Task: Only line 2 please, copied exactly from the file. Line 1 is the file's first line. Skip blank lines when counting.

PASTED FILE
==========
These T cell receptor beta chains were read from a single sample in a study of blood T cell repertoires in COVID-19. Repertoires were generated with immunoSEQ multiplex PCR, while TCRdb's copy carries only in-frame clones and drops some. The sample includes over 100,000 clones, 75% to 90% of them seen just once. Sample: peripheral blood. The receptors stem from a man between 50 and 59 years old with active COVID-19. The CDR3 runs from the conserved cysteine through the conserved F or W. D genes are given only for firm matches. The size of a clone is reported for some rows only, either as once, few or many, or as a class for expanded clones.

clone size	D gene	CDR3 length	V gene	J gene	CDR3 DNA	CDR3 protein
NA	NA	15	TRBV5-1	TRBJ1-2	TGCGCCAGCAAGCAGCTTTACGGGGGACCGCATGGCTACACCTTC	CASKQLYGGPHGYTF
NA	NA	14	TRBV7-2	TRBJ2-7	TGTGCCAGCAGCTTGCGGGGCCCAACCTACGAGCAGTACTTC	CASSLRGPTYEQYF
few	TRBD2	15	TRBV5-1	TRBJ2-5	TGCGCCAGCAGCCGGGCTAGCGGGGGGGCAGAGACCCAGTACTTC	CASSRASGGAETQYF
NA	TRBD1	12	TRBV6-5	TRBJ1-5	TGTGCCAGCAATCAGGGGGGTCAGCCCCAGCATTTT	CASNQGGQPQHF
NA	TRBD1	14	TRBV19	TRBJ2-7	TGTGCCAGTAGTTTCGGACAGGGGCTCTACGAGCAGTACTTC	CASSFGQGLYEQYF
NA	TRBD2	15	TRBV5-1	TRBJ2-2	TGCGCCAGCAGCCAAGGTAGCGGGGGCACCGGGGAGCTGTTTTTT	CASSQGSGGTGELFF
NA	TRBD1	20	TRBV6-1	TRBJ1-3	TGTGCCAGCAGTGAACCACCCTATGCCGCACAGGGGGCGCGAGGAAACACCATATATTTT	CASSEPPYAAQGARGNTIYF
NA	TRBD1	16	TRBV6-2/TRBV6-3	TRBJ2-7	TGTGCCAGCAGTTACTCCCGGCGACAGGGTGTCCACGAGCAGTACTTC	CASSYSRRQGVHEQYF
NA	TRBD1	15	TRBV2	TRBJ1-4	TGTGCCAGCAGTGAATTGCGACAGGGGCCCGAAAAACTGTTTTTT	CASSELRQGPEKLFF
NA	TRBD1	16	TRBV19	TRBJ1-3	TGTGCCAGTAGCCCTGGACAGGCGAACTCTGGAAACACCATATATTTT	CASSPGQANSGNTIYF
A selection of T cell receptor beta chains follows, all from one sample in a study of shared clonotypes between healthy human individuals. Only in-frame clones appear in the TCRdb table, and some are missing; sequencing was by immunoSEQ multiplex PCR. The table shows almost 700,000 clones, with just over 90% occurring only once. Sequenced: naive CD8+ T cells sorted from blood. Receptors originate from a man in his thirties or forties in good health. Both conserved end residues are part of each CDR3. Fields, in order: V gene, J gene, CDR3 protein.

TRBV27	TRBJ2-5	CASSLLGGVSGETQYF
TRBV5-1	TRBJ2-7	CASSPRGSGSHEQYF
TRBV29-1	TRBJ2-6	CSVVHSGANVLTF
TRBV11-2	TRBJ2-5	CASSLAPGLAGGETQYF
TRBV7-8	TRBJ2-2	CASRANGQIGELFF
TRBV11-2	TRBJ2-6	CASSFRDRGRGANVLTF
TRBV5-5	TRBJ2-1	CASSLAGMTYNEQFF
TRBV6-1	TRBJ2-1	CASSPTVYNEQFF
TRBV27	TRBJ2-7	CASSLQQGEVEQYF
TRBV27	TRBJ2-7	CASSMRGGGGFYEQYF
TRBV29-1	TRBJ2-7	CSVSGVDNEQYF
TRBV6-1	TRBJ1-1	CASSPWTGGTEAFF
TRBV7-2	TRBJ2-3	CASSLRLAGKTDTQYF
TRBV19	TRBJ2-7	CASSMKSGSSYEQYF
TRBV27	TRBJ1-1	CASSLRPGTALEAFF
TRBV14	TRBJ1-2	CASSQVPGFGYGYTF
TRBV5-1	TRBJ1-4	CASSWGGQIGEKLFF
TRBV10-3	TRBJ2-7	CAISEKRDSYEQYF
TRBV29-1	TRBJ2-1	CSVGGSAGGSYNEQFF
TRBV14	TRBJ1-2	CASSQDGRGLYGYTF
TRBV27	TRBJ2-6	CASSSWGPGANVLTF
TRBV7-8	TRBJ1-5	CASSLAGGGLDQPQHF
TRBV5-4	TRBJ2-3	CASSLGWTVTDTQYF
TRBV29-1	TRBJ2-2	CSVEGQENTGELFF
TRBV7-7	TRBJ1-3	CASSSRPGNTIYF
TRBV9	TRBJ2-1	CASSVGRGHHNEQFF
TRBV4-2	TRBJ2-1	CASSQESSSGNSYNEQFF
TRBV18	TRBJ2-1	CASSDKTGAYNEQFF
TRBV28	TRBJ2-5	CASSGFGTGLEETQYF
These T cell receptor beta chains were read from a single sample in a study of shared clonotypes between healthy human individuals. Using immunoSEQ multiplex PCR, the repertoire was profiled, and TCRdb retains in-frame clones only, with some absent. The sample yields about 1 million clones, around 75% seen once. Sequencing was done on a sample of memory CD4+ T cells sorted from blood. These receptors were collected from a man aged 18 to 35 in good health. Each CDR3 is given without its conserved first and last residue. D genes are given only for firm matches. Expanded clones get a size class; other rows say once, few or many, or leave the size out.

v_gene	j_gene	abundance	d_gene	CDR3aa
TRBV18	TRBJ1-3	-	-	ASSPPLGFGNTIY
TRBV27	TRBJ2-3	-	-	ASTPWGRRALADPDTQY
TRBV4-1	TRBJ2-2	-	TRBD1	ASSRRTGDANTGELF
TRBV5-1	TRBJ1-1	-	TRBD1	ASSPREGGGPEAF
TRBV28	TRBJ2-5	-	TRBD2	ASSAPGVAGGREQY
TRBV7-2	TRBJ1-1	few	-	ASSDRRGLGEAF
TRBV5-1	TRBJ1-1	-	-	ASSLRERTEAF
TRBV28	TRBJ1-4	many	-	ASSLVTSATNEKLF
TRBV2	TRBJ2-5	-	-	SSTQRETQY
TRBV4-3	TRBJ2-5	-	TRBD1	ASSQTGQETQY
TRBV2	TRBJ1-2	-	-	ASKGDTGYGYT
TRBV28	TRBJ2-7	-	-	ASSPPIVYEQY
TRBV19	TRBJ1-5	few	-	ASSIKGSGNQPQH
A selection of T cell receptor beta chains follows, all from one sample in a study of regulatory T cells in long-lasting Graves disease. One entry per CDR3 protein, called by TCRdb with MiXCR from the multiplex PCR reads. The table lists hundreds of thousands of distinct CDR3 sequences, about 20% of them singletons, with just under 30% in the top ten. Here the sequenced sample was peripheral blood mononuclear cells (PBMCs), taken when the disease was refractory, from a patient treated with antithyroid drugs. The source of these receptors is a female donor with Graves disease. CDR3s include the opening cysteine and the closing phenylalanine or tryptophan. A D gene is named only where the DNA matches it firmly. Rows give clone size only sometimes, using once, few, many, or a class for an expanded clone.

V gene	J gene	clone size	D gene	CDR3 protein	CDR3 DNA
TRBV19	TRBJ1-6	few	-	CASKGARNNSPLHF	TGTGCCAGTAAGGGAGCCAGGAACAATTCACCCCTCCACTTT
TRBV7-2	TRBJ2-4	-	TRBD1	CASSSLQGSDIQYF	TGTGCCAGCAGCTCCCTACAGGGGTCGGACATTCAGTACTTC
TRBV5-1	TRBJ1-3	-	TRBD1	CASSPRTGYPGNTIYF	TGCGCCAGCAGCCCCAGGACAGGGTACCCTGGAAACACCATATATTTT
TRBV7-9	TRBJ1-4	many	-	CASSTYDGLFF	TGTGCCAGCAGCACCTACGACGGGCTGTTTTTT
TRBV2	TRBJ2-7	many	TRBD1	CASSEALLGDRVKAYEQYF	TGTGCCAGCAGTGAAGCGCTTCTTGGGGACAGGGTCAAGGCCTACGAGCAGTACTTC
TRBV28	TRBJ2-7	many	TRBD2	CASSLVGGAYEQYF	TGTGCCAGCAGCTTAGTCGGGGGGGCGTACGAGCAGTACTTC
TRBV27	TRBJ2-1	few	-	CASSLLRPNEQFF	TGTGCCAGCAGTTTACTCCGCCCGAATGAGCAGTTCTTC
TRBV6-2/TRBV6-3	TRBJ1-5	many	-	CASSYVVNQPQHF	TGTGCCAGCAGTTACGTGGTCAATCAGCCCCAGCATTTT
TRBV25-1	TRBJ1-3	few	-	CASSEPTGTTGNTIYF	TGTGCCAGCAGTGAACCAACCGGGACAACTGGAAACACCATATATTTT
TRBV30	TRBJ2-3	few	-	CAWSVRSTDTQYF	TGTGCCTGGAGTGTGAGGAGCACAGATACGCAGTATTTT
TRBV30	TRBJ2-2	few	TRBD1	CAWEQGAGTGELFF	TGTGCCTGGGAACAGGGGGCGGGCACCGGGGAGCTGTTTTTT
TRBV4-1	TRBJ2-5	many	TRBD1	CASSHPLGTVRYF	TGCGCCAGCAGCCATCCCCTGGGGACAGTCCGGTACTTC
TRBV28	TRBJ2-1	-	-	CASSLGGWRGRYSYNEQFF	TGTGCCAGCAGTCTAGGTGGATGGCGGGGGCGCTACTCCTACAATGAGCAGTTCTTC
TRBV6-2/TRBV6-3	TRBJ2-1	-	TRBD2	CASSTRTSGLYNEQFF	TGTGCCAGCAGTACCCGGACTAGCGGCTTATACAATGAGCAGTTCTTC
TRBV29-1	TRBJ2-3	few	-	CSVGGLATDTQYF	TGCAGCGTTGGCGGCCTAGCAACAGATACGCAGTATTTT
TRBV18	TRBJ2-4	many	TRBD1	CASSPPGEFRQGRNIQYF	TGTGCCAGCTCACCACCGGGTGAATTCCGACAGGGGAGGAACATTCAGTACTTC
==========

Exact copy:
clone size	D gene	CDR3 length	V gene	J gene	CDR3 DNA	CDR3 protein